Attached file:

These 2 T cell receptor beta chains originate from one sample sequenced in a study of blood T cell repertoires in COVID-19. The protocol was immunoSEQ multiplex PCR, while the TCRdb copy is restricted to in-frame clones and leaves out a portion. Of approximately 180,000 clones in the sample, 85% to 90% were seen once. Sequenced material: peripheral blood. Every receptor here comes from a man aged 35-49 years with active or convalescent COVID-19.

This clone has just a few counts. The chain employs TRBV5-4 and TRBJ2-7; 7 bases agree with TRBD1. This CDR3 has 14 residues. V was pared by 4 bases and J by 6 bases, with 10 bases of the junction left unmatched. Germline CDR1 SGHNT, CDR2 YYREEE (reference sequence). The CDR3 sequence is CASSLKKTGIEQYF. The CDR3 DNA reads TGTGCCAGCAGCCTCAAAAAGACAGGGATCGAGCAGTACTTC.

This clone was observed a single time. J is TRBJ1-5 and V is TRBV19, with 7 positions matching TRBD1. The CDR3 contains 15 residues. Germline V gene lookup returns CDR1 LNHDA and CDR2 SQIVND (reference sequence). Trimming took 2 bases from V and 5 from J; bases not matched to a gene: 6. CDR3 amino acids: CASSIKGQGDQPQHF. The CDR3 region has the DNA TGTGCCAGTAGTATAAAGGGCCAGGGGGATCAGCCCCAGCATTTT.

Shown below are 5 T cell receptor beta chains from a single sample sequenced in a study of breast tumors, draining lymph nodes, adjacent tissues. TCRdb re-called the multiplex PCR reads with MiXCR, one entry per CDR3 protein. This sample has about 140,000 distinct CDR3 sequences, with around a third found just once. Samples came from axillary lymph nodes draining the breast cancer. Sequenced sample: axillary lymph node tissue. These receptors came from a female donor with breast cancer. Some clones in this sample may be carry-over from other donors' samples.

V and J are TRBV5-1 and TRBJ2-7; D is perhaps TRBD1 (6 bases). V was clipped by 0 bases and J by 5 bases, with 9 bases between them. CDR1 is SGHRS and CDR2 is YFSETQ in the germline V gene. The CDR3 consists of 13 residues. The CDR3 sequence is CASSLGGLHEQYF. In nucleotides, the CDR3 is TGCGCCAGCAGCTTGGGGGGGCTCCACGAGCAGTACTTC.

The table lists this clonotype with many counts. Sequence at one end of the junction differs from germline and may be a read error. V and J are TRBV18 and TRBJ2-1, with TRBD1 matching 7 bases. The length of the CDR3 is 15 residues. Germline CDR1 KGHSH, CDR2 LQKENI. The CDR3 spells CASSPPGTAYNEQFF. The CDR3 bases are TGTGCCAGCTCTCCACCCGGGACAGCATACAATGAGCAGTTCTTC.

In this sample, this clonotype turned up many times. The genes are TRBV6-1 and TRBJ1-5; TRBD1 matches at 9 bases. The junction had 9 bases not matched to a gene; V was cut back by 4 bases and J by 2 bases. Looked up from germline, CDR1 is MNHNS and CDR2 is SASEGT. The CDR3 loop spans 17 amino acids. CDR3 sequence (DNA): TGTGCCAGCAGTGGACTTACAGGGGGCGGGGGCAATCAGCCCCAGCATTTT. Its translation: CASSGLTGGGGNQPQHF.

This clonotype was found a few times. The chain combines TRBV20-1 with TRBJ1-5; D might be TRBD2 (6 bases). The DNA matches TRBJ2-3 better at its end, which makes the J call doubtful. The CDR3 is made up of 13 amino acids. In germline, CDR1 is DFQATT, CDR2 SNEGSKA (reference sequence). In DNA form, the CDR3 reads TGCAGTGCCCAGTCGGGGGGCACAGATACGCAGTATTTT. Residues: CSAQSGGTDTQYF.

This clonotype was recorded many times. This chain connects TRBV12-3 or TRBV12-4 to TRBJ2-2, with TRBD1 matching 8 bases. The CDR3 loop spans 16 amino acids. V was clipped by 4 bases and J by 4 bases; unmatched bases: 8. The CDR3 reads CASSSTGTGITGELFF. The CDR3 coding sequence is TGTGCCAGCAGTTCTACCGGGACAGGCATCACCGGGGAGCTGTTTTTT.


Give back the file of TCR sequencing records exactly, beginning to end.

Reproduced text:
These 2 T cell receptor beta chains originate from one sample sequenced in a study of blood T cell repertoires in COVID-19. The protocol was immunoSEQ multiplex PCR, while the TCRdb copy is restricted to in-frame clones and leaves out a portion. Of approximately 180,000 clones in the sample, 85% to 90% were seen once. Sequenced material: peripheral blood. Every receptor here comes from a man aged 35-49 years with active or convalescent COVID-19.

This clone has just a few counts. The chain employs TRBV5-4 and TRBJ2-7; 7 bases agree with TRBD1. This CDR3 has 14 residues. V was pared by 4 bases and J by 6 bases, with 10 bases of the junction left unmatched. Germline CDR1 SGHNT, CDR2 YYREEE (reference sequence). The CDR3 sequence is CASSLKKTGIEQYF. The CDR3 DNA reads TGTGCCAGCAGCCTCAAAAAGACAGGGATCGAGCAGTACTTC.

This clone was observed a single time. J is TRBJ1-5 and V is TRBV19, with 7 positions matching TRBD1. The CDR3 contains 15 residues. Germline V gene lookup returns CDR1 LNHDA and CDR2 SQIVND (reference sequence). Trimming took 2 bases from V and 5 from J; bases not matched to a gene: 6. CDR3 amino acids: CASSIKGQGDQPQHF. The CDR3 region has the DNA TGTGCCAGTAGTATAAAGGGCCAGGGGGATCAGCCCCAGCATTTT.

Shown below are 5 T cell receptor beta chains from a single sample sequenced in a study of breast tumors, draining lymph nodes, adjacent tissues. TCRdb re-called the multiplex PCR reads with MiXCR, one entry per CDR3 protein. This sample has about 140,000 distinct CDR3 sequences, with around a third found just once. Samples came from axillary lymph nodes draining the breast cancer. Sequenced sample: axillary lymph node tissue. These receptors came from a female donor with breast cancer. Some clones in this sample may be carry-over from other donors' samples.

V and J are TRBV5-1 and TRBJ2-7; D is perhaps TRBD1 (6 bases). V was clipped by 0 bases and J by 5 bases, with 9 bases between them. CDR1 is SGHRS and CDR2 is YFSETQ in the germline V gene. The CDR3 consists of 13 residues. The CDR3 sequence is CASSLGGLHEQYF. In nucleotides, the CDR3 is TGCGCCAGCAGCTTGGGGGGGCTCCACGAGCAGTACTTC.

The table lists this clonotype with many counts. Sequence at one end of the junction differs from germline and may be a read error. V and J are TRBV18 and TRBJ2-1, with TRBD1 matching 7 bases. The length of the CDR3 is 15 residues. Germline CDR1 KGHSH, CDR2 LQKENI. The CDR3 spells CASSPPGTAYNEQFF. The CDR3 bases are TGTGCCAGCTCTCCACCCGGGACAGCATACAATGAGCAGTTCTTC.

In this sample, this clonotype turned up many times. The genes are TRBV6-1 and TRBJ1-5; TRBD1 matches at 9 bases. The junction had 9 bases not matched to a gene; V was cut back by 4 bases and J by 2 bases. Looked up from germline, CDR1 is MNHNS and CDR2 is SASEGT. The CDR3 loop spans 17 amino acids. CDR3 sequence (DNA): TGTGCCAGCAGTGGACTTACAGGGGGCGGGGGCAATCAGCCCCAGCATTTT. Its translation: CASSGLTGGGGNQPQHF.

This clonotype was found a few times. The chain combines TRBV20-1 with TRBJ1-5; D might be TRBD2 (6 bases). The DNA matches TRBJ2-3 better at its end, which makes the J call doubtful. The CDR3 is made up of 13 amino acids. In germline, CDR1 is DFQATT, CDR2 SNEGSKA (reference sequence). In DNA form, the CDR3 reads TGCAGTGCCCAGTCGGGGGGCACAGATACGCAGTATTTT. Residues: CSAQSGGTDTQYF.

This clonotype was recorded many times. This chain connects TRBV12-3 or TRBV12-4 to TRBJ2-2, with TRBD1 matching 8 bases. The CDR3 loop spans 16 amino acids. V was clipped by 4 bases and J by 4 bases; unmatched bases: 8. The CDR3 reads CASSSTGTGITGELFF. The CDR3 coding sequence is TGTGCCAGCAGTTCTACCGGGACAGGCATCACCGGGGAGCTGTTTTTT.